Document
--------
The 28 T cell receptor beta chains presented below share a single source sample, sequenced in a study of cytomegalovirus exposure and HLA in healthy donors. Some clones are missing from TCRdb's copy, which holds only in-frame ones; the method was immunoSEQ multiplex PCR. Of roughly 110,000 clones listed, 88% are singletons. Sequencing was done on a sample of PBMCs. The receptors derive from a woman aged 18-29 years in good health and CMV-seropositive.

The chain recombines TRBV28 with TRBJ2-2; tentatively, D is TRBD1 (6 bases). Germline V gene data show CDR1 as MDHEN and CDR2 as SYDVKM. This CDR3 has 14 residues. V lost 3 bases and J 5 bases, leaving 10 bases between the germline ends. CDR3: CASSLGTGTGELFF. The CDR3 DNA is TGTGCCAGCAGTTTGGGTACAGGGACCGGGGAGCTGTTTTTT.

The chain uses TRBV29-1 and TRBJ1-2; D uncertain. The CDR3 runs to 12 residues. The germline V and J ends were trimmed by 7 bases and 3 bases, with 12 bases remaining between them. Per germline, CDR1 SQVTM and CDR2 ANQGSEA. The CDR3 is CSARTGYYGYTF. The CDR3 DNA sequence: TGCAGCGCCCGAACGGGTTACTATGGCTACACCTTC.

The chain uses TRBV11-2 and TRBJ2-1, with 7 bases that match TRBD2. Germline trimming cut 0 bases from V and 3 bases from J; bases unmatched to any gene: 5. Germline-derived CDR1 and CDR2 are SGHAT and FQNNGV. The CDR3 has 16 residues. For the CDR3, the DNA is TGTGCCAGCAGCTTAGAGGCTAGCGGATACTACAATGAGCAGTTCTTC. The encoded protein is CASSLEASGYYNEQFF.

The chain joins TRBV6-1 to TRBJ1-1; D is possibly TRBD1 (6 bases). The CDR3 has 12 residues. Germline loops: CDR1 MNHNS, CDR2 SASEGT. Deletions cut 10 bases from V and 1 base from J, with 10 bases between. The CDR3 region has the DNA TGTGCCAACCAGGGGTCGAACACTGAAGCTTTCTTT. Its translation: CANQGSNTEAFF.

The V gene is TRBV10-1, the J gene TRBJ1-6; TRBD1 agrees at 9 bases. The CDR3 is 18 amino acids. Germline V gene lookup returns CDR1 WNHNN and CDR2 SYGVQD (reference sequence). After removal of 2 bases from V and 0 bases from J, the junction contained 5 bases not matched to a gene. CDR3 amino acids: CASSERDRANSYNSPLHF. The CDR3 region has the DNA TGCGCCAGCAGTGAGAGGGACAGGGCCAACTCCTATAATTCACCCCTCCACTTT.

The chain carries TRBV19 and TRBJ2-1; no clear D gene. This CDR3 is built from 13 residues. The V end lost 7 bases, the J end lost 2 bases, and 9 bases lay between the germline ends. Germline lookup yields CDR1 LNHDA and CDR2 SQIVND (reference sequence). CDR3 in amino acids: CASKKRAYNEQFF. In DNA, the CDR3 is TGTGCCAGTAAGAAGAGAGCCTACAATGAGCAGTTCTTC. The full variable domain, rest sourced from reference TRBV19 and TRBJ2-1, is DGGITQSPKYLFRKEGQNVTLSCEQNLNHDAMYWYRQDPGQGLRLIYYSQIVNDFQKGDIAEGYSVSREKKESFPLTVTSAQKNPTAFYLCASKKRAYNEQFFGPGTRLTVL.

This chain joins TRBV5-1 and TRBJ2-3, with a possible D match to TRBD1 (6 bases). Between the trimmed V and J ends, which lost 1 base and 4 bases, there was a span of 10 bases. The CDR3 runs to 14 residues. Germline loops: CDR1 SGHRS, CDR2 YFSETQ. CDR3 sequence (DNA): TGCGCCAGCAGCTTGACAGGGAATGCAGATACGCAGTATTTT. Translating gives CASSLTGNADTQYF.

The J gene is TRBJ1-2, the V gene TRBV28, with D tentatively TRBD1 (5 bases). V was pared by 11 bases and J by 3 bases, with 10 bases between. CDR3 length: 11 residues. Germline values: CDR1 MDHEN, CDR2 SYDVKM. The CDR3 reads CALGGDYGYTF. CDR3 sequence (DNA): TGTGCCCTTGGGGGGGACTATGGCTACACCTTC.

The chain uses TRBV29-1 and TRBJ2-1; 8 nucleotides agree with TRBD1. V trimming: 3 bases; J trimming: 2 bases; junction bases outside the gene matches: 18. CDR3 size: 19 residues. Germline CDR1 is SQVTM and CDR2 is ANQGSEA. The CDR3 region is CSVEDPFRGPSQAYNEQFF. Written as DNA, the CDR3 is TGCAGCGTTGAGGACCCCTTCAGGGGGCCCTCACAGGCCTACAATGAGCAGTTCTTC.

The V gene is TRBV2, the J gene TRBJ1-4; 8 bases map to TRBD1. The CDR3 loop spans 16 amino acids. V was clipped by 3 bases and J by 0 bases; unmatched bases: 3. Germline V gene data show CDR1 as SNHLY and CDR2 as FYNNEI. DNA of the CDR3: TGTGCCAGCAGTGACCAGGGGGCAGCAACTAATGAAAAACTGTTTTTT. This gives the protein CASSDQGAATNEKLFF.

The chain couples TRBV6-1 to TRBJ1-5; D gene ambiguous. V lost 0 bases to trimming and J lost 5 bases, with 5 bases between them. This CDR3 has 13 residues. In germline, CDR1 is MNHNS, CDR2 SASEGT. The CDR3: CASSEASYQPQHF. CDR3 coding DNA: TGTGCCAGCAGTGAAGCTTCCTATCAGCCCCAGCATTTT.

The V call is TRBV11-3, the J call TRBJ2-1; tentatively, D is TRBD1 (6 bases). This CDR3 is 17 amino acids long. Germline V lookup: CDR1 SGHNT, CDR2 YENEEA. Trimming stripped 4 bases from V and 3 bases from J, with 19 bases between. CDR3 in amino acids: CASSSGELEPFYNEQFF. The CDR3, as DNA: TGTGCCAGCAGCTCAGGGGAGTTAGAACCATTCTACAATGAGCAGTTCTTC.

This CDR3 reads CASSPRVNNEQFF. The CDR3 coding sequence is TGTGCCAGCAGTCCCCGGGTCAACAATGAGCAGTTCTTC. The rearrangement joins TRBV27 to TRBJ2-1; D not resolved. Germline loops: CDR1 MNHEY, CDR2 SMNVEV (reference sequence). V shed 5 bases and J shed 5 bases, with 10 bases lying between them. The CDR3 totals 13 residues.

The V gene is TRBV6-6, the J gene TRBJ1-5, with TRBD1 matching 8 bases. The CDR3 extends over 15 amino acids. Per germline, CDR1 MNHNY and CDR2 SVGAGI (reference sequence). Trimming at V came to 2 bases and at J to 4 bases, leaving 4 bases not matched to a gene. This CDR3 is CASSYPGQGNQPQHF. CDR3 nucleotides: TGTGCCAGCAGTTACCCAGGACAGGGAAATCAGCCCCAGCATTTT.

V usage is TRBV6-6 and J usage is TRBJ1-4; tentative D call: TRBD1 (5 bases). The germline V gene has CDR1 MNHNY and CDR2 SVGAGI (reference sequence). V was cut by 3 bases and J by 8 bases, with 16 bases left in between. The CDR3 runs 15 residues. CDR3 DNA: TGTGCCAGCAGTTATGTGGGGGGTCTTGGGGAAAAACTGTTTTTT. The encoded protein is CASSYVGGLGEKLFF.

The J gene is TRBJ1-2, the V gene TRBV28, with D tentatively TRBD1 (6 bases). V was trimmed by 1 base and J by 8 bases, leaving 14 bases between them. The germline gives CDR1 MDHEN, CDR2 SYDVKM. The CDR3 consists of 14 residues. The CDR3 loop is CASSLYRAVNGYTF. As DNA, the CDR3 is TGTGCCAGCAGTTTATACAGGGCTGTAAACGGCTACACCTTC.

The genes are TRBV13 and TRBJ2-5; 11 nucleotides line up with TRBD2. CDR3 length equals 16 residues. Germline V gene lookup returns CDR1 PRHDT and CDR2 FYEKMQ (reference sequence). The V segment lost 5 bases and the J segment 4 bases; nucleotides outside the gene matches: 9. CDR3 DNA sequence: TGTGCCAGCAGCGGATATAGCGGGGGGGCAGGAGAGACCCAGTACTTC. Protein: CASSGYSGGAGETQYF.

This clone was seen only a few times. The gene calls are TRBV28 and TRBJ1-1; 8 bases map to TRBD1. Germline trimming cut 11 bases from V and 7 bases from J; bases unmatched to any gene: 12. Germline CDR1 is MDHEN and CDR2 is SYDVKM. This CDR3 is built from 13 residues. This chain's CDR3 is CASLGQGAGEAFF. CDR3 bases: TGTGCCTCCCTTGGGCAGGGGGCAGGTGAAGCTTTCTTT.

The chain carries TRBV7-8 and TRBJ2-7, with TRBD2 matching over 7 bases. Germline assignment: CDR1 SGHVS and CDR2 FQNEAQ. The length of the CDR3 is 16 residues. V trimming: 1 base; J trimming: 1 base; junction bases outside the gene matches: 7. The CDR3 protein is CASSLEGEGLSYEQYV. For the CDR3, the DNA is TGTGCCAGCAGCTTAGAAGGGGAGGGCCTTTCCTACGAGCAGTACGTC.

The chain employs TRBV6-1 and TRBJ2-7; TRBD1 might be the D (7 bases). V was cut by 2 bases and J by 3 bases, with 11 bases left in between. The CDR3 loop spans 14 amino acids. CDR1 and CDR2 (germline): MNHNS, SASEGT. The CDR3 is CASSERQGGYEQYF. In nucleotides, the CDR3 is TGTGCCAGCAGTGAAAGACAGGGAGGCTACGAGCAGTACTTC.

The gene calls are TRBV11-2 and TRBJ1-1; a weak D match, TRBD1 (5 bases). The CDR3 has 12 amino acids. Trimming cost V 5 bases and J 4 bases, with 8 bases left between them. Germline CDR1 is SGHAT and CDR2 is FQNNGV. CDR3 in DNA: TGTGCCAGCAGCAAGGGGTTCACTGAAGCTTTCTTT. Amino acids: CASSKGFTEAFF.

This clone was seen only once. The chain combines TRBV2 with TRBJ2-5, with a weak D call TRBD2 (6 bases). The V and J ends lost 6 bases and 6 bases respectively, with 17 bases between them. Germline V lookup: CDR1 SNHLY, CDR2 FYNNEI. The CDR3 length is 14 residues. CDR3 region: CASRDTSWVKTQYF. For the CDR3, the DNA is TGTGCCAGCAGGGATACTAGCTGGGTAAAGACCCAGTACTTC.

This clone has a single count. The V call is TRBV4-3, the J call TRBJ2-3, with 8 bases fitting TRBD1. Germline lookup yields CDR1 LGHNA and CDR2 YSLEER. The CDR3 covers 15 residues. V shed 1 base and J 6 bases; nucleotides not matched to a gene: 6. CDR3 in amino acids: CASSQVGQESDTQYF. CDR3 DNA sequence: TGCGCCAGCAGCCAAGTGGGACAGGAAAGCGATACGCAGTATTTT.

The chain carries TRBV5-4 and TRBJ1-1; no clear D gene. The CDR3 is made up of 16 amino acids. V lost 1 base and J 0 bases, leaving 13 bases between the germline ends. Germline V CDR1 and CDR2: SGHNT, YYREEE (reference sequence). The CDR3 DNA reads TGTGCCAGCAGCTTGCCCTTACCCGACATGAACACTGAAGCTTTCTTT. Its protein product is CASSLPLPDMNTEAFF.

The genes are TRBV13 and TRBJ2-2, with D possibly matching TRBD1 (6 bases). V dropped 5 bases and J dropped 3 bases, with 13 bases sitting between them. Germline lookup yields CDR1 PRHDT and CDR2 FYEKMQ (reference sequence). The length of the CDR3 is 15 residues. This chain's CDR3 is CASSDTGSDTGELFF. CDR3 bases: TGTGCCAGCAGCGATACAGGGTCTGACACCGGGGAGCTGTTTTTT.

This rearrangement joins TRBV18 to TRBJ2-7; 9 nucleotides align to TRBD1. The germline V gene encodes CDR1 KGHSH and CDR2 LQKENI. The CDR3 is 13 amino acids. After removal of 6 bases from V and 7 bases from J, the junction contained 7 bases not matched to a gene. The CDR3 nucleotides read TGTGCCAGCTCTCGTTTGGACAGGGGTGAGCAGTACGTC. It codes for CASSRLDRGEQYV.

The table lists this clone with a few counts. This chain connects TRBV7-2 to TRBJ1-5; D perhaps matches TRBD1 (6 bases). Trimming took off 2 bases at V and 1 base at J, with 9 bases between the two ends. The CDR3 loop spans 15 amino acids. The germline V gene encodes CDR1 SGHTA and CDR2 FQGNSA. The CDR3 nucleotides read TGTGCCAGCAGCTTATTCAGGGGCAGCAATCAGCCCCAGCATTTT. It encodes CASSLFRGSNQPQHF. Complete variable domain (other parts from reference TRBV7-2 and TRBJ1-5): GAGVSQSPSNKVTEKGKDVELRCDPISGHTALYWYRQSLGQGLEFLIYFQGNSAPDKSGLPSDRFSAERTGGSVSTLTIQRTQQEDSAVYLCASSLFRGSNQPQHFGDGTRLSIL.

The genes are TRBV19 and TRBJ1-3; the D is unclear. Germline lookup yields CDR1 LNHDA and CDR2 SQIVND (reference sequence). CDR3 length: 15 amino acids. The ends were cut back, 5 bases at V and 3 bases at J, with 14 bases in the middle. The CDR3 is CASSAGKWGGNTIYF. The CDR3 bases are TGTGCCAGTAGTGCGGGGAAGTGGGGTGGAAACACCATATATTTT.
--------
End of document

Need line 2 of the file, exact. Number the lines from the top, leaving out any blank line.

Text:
The chain recombines TRBV28 with TRBJ2-2; tentatively, D is TRBD1 (6 bases). Germline V gene data show CDR1 as MDHEN and CDR2 as SYDVKM. This CDR3 has 14 residues. V lost 3 bases and J 5 bases, leaving 10 bases between the germline ends. CDR3: CASSLGTGTGELFF. The CDR3 DNA is TGTGCCAGCAGTTTGGGTACAGGGACCGGGGAGCTGTTTTTT.